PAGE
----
I'm not sure I'd go with the operator overloading here. It does mean you have to keep a firm grasp on all the interfaces and remember what a variable is supposed to contain. It also makes spotting mistakes harder - if I have the wrong object in $current_token, $current_token->equals($token) may well have Perl complaining it can't find that method, while $current_token == $token will (more or less) quietly do the wrong thing.
I like overloading, but I believe it is very, very dangerous if used too readily. It's great when you're creating a class that shares characteristics with the basic data types, like writing a Math::Complex or something, where $a * $b ends up meaning exactly what I expect. Also, overloading stringification is very handy. I would be really hesitant to use it to represent more arbitrary semantics.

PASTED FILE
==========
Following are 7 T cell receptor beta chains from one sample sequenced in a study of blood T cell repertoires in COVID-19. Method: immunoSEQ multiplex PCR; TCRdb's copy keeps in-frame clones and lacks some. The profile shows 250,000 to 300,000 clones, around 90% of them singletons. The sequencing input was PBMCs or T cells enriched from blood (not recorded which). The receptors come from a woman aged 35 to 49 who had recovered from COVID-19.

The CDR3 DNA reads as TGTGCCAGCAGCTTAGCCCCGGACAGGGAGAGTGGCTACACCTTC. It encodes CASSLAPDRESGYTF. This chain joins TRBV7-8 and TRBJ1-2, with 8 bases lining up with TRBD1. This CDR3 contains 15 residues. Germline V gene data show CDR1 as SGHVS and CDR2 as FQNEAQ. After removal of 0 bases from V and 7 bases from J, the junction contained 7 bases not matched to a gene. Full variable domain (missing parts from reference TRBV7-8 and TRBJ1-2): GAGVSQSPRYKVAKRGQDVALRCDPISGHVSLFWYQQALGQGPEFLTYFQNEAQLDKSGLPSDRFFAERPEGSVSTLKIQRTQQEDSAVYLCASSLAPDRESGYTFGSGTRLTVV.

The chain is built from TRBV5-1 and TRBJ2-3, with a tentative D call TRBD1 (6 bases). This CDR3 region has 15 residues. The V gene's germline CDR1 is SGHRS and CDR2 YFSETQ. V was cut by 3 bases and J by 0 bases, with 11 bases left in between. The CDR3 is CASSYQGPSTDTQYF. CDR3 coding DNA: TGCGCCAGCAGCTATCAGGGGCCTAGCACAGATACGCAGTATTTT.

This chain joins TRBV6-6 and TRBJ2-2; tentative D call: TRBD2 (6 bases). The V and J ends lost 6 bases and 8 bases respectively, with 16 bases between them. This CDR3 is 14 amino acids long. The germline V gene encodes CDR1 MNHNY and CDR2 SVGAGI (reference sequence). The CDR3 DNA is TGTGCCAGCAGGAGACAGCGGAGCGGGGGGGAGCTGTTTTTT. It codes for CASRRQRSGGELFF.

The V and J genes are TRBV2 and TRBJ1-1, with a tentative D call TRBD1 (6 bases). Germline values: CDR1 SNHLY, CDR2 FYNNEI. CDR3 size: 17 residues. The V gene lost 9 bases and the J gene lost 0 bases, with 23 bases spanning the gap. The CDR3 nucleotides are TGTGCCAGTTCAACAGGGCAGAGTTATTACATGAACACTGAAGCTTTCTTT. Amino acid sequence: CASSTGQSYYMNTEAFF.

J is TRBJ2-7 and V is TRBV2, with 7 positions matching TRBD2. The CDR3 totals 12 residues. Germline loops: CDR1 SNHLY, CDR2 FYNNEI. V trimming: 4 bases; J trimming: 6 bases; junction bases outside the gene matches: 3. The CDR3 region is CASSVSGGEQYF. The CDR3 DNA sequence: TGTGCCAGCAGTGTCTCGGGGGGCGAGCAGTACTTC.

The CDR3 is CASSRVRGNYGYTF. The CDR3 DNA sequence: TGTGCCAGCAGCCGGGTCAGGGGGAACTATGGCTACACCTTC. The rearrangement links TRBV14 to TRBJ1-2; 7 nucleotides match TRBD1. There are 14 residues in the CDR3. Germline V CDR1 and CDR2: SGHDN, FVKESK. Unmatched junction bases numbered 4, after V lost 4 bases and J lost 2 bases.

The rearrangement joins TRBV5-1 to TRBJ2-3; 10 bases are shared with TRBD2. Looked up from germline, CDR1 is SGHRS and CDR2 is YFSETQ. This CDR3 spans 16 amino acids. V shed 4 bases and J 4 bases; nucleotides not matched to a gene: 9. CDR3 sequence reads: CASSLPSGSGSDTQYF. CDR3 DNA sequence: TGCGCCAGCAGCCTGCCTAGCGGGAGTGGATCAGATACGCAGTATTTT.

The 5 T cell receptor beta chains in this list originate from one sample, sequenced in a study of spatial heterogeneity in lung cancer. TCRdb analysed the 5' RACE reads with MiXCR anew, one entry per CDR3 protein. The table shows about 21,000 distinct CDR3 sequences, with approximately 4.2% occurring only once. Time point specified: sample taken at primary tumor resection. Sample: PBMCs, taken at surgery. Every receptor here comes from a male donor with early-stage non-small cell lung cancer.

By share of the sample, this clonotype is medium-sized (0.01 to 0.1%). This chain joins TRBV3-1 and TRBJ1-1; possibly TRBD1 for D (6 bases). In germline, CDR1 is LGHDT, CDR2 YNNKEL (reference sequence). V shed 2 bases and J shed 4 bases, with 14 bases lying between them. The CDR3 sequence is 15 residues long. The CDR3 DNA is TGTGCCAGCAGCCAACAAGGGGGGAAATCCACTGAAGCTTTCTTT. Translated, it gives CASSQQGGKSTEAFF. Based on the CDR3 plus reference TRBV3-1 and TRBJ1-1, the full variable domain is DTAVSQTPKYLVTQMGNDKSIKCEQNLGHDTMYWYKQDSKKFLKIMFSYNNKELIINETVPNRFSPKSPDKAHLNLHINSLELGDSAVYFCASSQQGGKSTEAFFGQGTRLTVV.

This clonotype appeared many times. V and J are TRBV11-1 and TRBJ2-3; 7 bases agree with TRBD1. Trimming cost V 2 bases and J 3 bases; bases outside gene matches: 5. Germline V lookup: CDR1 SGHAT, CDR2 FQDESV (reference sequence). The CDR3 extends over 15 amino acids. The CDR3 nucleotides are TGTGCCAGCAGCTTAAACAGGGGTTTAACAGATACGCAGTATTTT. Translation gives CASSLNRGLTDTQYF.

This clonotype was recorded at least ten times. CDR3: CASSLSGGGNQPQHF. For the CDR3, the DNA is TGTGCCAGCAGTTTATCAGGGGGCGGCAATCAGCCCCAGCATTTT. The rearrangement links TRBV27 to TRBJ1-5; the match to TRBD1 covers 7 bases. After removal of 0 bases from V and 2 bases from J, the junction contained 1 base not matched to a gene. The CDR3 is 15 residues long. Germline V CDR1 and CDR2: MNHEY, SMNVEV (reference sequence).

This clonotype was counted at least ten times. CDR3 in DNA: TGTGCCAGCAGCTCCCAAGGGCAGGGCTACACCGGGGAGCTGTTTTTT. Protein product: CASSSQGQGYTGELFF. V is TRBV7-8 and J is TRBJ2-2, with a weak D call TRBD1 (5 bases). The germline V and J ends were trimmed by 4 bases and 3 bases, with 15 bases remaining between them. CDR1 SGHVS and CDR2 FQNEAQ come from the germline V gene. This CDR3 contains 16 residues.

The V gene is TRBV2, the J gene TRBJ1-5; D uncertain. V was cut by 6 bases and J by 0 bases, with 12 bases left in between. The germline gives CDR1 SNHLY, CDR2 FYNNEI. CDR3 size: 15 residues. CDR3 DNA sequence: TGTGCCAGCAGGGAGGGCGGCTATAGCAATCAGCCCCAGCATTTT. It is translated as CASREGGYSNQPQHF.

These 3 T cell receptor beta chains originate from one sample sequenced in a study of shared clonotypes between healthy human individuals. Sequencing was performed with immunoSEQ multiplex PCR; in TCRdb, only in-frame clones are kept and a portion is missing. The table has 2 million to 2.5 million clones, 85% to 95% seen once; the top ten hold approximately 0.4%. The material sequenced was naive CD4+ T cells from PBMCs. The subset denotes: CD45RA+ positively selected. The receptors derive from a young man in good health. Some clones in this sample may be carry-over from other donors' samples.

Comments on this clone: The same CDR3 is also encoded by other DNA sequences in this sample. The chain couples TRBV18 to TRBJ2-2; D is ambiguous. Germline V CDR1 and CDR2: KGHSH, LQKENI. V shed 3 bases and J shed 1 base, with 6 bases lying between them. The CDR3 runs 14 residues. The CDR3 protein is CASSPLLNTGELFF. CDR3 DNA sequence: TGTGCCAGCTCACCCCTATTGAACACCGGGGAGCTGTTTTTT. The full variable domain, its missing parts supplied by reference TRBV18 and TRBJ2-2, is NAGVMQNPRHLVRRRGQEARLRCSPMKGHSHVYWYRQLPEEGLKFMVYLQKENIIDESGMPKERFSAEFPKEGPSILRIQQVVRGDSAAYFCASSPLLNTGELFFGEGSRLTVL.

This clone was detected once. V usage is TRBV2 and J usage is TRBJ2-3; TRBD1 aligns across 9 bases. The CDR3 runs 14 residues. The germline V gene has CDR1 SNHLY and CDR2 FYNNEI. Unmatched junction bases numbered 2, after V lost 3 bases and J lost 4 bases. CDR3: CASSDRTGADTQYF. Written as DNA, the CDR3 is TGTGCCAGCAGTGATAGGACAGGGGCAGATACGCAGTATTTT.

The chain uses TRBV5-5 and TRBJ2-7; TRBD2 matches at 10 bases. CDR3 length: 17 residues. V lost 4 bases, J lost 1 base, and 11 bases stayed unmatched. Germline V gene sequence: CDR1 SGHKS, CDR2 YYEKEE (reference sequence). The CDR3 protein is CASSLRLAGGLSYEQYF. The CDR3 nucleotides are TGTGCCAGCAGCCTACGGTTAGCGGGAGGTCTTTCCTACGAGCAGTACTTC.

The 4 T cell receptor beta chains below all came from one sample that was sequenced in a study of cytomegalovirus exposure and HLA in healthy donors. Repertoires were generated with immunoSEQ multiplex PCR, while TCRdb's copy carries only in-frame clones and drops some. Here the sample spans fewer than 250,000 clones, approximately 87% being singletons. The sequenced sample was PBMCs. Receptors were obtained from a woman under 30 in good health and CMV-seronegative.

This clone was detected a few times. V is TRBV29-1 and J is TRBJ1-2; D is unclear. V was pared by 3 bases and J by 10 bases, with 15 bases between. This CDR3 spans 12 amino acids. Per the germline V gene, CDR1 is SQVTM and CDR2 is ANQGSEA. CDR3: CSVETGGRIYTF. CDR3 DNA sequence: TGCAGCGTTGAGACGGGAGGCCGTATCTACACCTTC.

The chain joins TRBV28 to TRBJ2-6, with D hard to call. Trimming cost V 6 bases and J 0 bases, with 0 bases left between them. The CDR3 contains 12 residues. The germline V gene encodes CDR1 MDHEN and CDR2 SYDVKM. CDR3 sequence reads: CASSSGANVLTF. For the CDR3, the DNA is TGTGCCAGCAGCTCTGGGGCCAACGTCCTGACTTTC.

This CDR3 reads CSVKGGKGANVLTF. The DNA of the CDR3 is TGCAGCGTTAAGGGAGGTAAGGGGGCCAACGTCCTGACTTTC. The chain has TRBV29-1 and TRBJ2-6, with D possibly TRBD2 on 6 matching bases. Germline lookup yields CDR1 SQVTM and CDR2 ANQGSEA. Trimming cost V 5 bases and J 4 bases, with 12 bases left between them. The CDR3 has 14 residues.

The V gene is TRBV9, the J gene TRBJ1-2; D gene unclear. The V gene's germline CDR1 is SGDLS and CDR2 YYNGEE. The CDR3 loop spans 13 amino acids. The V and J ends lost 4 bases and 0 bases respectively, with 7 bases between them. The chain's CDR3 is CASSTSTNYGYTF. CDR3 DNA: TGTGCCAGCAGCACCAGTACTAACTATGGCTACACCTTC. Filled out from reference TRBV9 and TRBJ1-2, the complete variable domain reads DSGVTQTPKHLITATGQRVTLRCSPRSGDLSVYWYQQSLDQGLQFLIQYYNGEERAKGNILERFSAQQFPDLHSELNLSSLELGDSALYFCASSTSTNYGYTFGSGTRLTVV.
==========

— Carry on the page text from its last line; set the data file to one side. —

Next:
As for your example, I'd probably want something like this:
my $point = new Point(42, 42);
my $start_point = $point->copy;
$point->add_x(1) while $image->element_at($point)->color == RED;
my $end_point = $point->copy;
$image->draw_line($start_point, $end_point, BLACK);
Makeshifts last the longest.